Judge dismisses city’s Parker land appeal
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Hey there, time traveller!
This article was published 31/03/2020 (980 days ago), so information in it may no longer be current.
A judge has ordered the long-beleaguered Parker lands project be brought before the City of Winnipeg’s standing policy committee “without delay.”
The ongoing novel coronavirus pandemic, however, leaves a big question mark hanging over when that might be.
“Many people in Winnipeg are in isolation because of the COVID-19 pandemic, and generally speaking, business is not being conducted as usual,” Manitoba Court of Queen’s Bench Justice Candace Grammond wrote in a 29-page decision released Monday.
“Under normal circumstances, I would have imposed a deadline or a time frame by which the meeting must take place, but it is not appropriate to do so in the current climate.”
Last summer, Grammond found Winnipeg and its city centre community committee were in contempt of an earlier order when it failed to properly consider developer Andrew Marquess’ secondary plan for the Fulton Grove project on the Parker lands property during a public meeting the previous fall.
Marquess wants to develop the 1,900-unit project on 47 acres west of Pembina Highway and south of CN Rail’s River line.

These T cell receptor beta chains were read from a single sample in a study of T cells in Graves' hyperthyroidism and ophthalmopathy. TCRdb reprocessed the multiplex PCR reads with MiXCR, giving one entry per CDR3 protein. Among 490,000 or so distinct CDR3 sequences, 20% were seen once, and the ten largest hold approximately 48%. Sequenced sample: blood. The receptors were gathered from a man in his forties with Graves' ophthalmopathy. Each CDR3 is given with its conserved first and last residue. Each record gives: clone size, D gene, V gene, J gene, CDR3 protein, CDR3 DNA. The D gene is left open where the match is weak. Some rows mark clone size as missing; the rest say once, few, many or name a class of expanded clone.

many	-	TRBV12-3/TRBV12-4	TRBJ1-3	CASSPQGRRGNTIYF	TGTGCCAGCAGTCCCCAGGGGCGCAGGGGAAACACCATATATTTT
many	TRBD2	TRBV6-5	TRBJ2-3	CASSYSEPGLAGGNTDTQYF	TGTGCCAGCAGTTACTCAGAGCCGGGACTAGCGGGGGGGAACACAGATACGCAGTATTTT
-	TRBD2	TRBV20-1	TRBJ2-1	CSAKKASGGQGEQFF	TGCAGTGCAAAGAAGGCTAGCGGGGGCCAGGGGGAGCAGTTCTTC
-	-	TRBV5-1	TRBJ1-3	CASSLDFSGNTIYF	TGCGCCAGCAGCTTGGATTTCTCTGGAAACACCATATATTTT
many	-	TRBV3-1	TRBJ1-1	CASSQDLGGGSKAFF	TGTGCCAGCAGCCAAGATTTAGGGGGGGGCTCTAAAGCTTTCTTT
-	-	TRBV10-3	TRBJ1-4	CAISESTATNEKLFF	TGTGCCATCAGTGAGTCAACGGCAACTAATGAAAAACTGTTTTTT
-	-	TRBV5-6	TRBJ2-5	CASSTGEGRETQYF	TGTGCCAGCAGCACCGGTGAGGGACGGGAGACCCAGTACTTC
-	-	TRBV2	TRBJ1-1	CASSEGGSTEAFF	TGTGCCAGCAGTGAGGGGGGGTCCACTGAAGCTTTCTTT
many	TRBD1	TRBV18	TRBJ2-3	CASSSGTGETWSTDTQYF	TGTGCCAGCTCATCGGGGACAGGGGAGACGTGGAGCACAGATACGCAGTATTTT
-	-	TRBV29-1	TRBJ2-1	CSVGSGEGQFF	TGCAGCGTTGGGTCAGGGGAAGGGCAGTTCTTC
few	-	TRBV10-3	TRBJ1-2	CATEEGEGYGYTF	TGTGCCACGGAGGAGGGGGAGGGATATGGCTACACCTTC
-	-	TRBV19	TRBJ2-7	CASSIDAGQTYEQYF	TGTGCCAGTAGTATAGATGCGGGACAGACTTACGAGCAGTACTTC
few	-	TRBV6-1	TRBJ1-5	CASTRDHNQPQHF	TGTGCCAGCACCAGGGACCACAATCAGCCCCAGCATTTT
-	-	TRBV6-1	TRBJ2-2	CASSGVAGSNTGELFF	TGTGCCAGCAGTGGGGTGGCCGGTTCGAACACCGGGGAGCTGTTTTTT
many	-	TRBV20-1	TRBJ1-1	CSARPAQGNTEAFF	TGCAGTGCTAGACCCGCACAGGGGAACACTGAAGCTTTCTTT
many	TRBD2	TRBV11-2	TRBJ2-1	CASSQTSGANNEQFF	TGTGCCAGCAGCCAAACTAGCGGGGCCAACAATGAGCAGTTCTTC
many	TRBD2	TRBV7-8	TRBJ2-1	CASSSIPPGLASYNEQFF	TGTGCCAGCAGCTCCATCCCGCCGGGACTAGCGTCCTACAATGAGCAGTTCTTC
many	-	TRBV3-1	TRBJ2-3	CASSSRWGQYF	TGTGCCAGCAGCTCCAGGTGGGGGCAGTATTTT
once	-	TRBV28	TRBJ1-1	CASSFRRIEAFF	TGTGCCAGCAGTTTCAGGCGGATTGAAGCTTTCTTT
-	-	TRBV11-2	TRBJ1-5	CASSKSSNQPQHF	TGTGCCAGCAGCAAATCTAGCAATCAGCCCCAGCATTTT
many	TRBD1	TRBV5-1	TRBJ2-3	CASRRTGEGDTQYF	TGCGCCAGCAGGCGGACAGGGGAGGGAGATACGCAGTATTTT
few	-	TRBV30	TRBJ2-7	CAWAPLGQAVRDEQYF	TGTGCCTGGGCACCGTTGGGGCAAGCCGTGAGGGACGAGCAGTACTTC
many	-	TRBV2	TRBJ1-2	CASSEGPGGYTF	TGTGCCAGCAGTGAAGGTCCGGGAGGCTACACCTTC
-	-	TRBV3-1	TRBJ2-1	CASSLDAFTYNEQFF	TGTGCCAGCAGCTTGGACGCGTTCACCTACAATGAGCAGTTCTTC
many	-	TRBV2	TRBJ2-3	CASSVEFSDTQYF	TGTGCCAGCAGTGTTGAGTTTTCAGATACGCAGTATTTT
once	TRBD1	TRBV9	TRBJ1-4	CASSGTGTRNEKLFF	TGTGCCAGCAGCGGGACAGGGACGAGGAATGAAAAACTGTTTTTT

In her decision Monday, Grammond rejected a motion by the city to reverse her contempt finding, ruling it had no merit.
“I am not satisfied that I should exercise my discretion to set aside the contempt finding,” the judge said. “There are no exceptional circumstances such as compelling new evidence or argument, and there is no other basis upon which to overturn the contempt finding.”
Marquess had urged Grammond to fine the city $2.5 million, arguing it had multiple opportunities to “purge” or remedy the contempt, but made no effort to do so.
Grammond ordered the city pay Marquess’ court costs, but declined to impose a fine, ruling taxpayers should not bear the financial burden.
“There is no support in the case law for the amount of the fine requested by the applicants, and this case is not so extraordinary that a precedent should be set,” Grammond said. “Taking all factors into account, and in accordance with the case law, I have determined that the respondents need not pay a fine to obtain compliance and to restore the court’s authority.”
Marquess’ lawyer, Dave Hill, said he was “somewhat disappointed” in the result.
A “significant fine” would deliver a message to the city’s senior planners “that you can’t just flout or disregard a court order,” Hill said.
“(A fine would) tell these planners that you can’t just sit back in your ivory towers and make decisions and advice the city centre community committee to do something a certain way which was totally contrary to the court order.”
Coun. Brian Mayes (St. Vital), who chairs the property and development committee, said he believed appealing the original contempt ruling was the right move. Now that the judge has released her decision, it is time to move ahead on the approval process, he said.
“Whenever we’re next meeting… it’s time to get this thing moving… I just feel this has been hanging over the city.”
Someone once said a journalist is just a reporter in a good suit. Dean Pritchard doesn’t own a good suit. But he knows a good lawsuit.